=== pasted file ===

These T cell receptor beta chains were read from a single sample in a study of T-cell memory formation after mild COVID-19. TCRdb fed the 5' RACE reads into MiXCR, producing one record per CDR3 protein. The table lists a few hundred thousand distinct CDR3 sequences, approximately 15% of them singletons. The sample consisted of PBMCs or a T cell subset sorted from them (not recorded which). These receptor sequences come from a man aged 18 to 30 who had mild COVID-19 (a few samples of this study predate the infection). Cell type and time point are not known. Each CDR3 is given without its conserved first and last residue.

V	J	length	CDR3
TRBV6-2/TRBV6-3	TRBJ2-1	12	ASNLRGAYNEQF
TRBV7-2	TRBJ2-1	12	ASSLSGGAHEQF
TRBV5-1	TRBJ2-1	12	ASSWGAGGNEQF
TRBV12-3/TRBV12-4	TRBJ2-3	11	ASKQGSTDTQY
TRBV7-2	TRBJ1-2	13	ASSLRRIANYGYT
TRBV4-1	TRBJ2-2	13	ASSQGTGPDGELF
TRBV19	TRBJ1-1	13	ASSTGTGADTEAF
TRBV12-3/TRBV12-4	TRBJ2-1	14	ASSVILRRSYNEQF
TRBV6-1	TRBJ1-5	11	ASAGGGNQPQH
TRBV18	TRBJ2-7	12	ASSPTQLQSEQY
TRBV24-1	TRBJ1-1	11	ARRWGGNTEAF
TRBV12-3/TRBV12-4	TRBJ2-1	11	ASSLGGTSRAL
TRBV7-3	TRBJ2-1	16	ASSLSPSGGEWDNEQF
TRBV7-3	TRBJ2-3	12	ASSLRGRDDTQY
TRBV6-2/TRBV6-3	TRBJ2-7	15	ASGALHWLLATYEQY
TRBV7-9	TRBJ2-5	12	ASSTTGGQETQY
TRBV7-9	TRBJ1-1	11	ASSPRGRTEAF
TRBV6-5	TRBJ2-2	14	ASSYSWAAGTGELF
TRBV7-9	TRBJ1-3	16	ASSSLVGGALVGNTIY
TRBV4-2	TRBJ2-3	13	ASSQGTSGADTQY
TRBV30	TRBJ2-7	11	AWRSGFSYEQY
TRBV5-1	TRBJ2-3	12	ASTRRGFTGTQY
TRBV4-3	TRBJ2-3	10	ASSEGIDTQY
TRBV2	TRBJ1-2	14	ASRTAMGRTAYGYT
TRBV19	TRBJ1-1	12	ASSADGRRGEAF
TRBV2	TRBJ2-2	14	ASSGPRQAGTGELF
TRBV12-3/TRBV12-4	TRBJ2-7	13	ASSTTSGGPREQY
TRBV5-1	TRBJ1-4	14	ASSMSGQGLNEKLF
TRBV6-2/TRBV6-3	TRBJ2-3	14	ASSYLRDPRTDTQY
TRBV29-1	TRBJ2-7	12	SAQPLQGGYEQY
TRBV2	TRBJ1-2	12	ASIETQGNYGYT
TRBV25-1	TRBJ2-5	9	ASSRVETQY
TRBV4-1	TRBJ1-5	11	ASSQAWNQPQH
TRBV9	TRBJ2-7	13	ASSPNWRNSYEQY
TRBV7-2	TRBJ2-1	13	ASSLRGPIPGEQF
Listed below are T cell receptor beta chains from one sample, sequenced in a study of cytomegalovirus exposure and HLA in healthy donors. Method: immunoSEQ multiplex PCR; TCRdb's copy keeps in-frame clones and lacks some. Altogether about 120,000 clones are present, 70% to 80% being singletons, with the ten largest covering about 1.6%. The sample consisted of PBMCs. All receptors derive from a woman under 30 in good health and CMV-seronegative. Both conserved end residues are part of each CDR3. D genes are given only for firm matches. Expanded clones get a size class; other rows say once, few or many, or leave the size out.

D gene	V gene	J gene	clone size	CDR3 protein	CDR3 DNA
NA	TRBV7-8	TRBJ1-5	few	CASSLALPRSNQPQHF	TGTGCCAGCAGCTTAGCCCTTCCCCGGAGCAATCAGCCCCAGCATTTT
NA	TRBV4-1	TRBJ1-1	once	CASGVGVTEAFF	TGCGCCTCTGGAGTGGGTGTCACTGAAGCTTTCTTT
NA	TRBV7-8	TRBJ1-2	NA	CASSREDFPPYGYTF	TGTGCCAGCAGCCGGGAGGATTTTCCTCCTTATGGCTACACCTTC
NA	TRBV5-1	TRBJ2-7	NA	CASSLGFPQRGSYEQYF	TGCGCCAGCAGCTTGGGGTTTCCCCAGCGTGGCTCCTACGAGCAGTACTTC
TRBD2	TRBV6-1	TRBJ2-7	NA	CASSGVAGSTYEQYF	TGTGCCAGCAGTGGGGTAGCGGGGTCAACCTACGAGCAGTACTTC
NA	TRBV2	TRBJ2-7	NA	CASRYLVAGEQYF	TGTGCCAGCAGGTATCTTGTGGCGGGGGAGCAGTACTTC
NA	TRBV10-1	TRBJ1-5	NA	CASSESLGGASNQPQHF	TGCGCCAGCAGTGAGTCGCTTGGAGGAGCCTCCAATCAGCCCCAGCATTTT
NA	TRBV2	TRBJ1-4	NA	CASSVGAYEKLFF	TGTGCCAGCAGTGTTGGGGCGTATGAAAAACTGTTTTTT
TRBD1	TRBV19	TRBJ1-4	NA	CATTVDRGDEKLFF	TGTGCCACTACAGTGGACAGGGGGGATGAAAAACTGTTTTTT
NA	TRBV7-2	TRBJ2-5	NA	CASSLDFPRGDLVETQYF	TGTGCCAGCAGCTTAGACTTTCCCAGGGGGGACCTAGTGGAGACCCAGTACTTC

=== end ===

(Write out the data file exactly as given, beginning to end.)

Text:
These T cell receptor beta chains were read from a single sample in a study of T-cell memory formation after mild COVID-19. TCRdb fed the 5' RACE reads into MiXCR, producing one record per CDR3 protein. The table lists a few hundred thousand distinct CDR3 sequences, approximately 15% of them singletons. The sample consisted of PBMCs or a T cell subset sorted from them (not recorded which). These receptor sequences come from a man aged 18 to 30 who had mild COVID-19 (a few samples of this study predate the infection). Cell type and time point are not known. Each CDR3 is given without its conserved first and last residue.

V	J	length	CDR3
TRBV6-2/TRBV6-3	TRBJ2-1	12	ASNLRGAYNEQF
TRBV7-2	TRBJ2-1	12	ASSLSGGAHEQF
TRBV5-1	TRBJ2-1	12	ASSWGAGGNEQF
TRBV12-3/TRBV12-4	TRBJ2-3	11	ASKQGSTDTQY
TRBV7-2	TRBJ1-2	13	ASSLRRIANYGYT
TRBV4-1	TRBJ2-2	13	ASSQGTGPDGELF
TRBV19	TRBJ1-1	13	ASSTGTGADTEAF
TRBV12-3/TRBV12-4	TRBJ2-1	14	ASSVILRRSYNEQF
TRBV6-1	TRBJ1-5	11	ASAGGGNQPQH
TRBV18	TRBJ2-7	12	ASSPTQLQSEQY
TRBV24-1	TRBJ1-1	11	ARRWGGNTEAF
TRBV12-3/TRBV12-4	TRBJ2-1	11	ASSLGGTSRAL
TRBV7-3	TRBJ2-1	16	ASSLSPSGGEWDNEQF
TRBV7-3	TRBJ2-3	12	ASSLRGRDDTQY
TRBV6-2/TRBV6-3	TRBJ2-7	15	ASGALHWLLATYEQY
TRBV7-9	TRBJ2-5	12	ASSTTGGQETQY
TRBV7-9	TRBJ1-1	11	ASSPRGRTEAF
TRBV6-5	TRBJ2-2	14	ASSYSWAAGTGELF
TRBV7-9	TRBJ1-3	16	ASSSLVGGALVGNTIY
TRBV4-2	TRBJ2-3	13	ASSQGTSGADTQY
TRBV30	TRBJ2-7	11	AWRSGFSYEQY
TRBV5-1	TRBJ2-3	12	ASTRRGFTGTQY
TRBV4-3	TRBJ2-3	10	ASSEGIDTQY
TRBV2	TRBJ1-2	14	ASRTAMGRTAYGYT
TRBV19	TRBJ1-1	12	ASSADGRRGEAF
TRBV2	TRBJ2-2	14	ASSGPRQAGTGELF
TRBV12-3/TRBV12-4	TRBJ2-7	13	ASSTTSGGPREQY
TRBV5-1	TRBJ1-4	14	ASSMSGQGLNEKLF
TRBV6-2/TRBV6-3	TRBJ2-3	14	ASSYLRDPRTDTQY
TRBV29-1	TRBJ2-7	12	SAQPLQGGYEQY
TRBV2	TRBJ1-2	12	ASIETQGNYGYT
TRBV25-1	TRBJ2-5	9	ASSRVETQY
TRBV4-1	TRBJ1-5	11	ASSQAWNQPQH
TRBV9	TRBJ2-7	13	ASSPNWRNSYEQY
TRBV7-2	TRBJ2-1	13	ASSLRGPIPGEQF
Listed below are T cell receptor beta chains from one sample, sequenced in a study of cytomegalovirus exposure and HLA in healthy donors. Method: immunoSEQ multiplex PCR; TCRdb's copy keeps in-frame clones and lacks some. Altogether about 120,000 clones are present, 70% to 80% being singletons, with the ten largest covering about 1.6%. The sample consisted of PBMCs. All receptors derive from a woman under 30 in good health and CMV-seronegative. Both conserved end residues are part of each CDR3. D genes are given only for firm matches. Expanded clones get a size class; other rows say once, few or many, or leave the size out.

D gene	V gene	J gene	clone size	CDR3 protein	CDR3 DNA
NA	TRBV7-8	TRBJ1-5	few	CASSLALPRSNQPQHF	TGTGCCAGCAGCTTAGCCCTTCCCCGGAGCAATCAGCCCCAGCATTTT
NA	TRBV4-1	TRBJ1-1	once	CASGVGVTEAFF	TGCGCCTCTGGAGTGGGTGTCACTGAAGCTTTCTTT
NA	TRBV7-8	TRBJ1-2	NA	CASSREDFPPYGYTF	TGTGCCAGCAGCCGGGAGGATTTTCCTCCTTATGGCTACACCTTC
NA	TRBV5-1	TRBJ2-7	NA	CASSLGFPQRGSYEQYF	TGCGCCAGCAGCTTGGGGTTTCCCCAGCGTGGCTCCTACGAGCAGTACTTC
TRBD2	TRBV6-1	TRBJ2-7	NA	CASSGVAGSTYEQYF	TGTGCCAGCAGTGGGGTAGCGGGGTCAACCTACGAGCAGTACTTC
NA	TRBV2	TRBJ2-7	NA	CASRYLVAGEQYF	TGTGCCAGCAGGTATCTTGTGGCGGGGGAGCAGTACTTC
NA	TRBV10-1	TRBJ1-5	NA	CASSESLGGASNQPQHF	TGCGCCAGCAGTGAGTCGCTTGGAGGAGCCTCCAATCAGCCCCAGCATTTT
NA	TRBV2	TRBJ1-4	NA	CASSVGAYEKLFF	TGTGCCAGCAGTGTTGGGGCGTATGAAAAACTGTTTTTT
TRBD1	TRBV19	TRBJ1-4	NA	CATTVDRGDEKLFF	TGTGCCACTACAGTGGACAGGGGGGATGAAAAACTGTTTTTT
NA	TRBV7-2	TRBJ2-5	NA	CASSLDFPRGDLVETQYF	TGTGCCAGCAGCTTAGACTTTCCCAGGGGGGACCTAGTGGAGACCCAGTACTTC